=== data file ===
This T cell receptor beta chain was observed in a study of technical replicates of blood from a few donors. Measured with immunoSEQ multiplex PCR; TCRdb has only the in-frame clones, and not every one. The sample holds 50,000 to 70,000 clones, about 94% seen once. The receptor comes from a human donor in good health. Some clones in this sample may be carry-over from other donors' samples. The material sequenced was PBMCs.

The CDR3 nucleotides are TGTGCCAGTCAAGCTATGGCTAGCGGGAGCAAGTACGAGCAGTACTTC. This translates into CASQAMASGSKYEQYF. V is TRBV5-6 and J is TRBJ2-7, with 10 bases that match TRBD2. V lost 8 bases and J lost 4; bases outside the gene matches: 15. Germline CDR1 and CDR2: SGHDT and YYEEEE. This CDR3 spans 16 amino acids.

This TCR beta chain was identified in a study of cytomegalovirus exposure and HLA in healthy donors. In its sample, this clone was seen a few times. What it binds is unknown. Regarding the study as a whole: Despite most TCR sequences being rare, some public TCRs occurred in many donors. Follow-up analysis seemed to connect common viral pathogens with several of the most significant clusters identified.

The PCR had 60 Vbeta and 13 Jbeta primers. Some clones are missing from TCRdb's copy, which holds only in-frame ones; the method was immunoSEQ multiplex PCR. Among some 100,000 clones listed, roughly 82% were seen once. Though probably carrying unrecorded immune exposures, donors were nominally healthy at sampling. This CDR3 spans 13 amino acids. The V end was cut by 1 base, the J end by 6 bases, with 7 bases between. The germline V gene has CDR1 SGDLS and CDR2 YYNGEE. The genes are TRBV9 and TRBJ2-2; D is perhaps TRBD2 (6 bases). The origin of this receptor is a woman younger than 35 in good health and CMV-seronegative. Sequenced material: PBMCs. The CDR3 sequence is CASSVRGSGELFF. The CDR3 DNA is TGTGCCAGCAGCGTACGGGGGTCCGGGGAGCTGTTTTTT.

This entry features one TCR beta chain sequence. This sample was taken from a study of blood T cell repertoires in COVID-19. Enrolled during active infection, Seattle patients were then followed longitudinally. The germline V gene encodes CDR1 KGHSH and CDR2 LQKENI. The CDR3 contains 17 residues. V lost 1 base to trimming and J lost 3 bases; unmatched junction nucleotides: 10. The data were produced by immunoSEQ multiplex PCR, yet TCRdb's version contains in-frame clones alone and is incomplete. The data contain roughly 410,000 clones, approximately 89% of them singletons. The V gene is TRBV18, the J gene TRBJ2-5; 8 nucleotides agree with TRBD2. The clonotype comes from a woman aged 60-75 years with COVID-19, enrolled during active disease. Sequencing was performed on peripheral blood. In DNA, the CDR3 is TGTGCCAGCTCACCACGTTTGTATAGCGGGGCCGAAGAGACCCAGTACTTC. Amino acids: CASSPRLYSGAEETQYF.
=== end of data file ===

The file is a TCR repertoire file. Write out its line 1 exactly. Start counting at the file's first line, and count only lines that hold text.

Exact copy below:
This T cell receptor beta chain was observed in a study of technical replicates of blood from a few donors. Measured with immunoSEQ multiplex PCR; TCRdb has only the in-frame clones, and not every one. The sample holds 50,000 to 70,000 clones, about 94% seen once. The receptor comes from a human donor in good health. Some clones in this sample may be carry-over from other donors' samples. The material sequenced was PBMCs.